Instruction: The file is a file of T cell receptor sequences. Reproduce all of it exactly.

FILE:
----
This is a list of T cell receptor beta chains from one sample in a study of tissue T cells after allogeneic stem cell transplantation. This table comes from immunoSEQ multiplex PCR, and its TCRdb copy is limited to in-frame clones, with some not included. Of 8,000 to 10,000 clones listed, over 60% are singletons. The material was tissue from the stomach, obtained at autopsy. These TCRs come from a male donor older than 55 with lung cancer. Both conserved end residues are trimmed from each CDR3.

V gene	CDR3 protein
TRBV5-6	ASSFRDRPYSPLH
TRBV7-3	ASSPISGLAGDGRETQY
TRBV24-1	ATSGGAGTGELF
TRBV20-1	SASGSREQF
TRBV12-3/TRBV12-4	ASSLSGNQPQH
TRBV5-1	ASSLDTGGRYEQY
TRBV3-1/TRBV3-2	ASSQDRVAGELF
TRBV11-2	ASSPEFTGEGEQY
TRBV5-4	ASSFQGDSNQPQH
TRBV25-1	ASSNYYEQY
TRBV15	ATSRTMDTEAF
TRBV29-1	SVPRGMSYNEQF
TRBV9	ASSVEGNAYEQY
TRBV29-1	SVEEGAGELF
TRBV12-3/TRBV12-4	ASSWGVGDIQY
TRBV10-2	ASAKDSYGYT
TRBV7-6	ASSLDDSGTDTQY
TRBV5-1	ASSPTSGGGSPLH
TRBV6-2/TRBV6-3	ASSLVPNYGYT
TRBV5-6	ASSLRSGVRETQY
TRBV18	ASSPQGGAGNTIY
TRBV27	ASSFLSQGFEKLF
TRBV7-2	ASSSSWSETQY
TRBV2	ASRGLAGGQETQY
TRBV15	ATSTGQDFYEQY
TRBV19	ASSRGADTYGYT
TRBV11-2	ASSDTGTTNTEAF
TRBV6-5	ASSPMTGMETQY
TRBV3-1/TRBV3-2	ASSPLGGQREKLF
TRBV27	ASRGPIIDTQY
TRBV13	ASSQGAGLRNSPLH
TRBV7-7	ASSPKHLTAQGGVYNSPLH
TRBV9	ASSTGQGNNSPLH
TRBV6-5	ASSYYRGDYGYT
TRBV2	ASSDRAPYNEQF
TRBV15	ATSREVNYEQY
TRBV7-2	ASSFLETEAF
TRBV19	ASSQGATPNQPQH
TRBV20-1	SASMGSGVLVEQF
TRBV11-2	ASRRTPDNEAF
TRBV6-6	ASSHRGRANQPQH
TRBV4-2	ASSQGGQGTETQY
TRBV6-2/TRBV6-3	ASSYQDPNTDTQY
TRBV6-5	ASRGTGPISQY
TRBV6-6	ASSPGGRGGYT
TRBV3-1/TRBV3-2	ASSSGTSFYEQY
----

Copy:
This is a list of T cell receptor beta chains from one sample in a study of tissue T cells after allogeneic stem cell transplantation. This table comes from immunoSEQ multiplex PCR, and its TCRdb copy is limited to in-frame clones, with some not included. Of 8,000 to 10,000 clones listed, over 60% are singletons. The material was tissue from the stomach, obtained at autopsy. These TCRs come from a male donor older than 55 with lung cancer. Both conserved end residues are trimmed from each CDR3.

V gene	CDR3 protein
TRBV5-6	ASSFRDRPYSPLH
TRBV7-3	ASSPISGLAGDGRETQY
TRBV24-1	ATSGGAGTGELF
TRBV20-1	SASGSREQF
TRBV12-3/TRBV12-4	ASSLSGNQPQH
TRBV5-1	ASSLDTGGRYEQY
TRBV3-1/TRBV3-2	ASSQDRVAGELF
TRBV11-2	ASSPEFTGEGEQY
TRBV5-4	ASSFQGDSNQPQH
TRBV25-1	ASSNYYEQY
TRBV15	ATSRTMDTEAF
TRBV29-1	SVPRGMSYNEQF
TRBV9	ASSVEGNAYEQY
TRBV29-1	SVEEGAGELF
TRBV12-3/TRBV12-4	ASSWGVGDIQY
TRBV10-2	ASAKDSYGYT
TRBV7-6	ASSLDDSGTDTQY
TRBV5-1	ASSPTSGGGSPLH
TRBV6-2/TRBV6-3	ASSLVPNYGYT
TRBV5-6	ASSLRSGVRETQY
TRBV18	ASSPQGGAGNTIY
TRBV27	ASSFLSQGFEKLF
TRBV7-2	ASSSSWSETQY
TRBV2	ASRGLAGGQETQY
TRBV15	ATSTGQDFYEQY
TRBV19	ASSRGADTYGYT
TRBV11-2	ASSDTGTTNTEAF
TRBV6-5	ASSPMTGMETQY
TRBV3-1/TRBV3-2	ASSPLGGQREKLF
TRBV27	ASRGPIIDTQY
TRBV13	ASSQGAGLRNSPLH
TRBV7-7	ASSPKHLTAQGGVYNSPLH
TRBV9	ASSTGQGNNSPLH
TRBV6-5	ASSYYRGDYGYT
TRBV2	ASSDRAPYNEQF
TRBV15	ATSREVNYEQY
TRBV7-2	ASSFLETEAF
TRBV19	ASSQGATPNQPQH
TRBV20-1	SASMGSGVLVEQF
TRBV11-2	ASRRTPDNEAF
TRBV6-6	ASSHRGRANQPQH
TRBV4-2	ASSQGGQGTETQY
TRBV6-2/TRBV6-3	ASSYQDPNTDTQY
TRBV6-5	ASRGTGPISQY
TRBV6-6	ASSPGGRGGYT
TRBV3-1/TRBV3-2	ASSSGTSFYEQY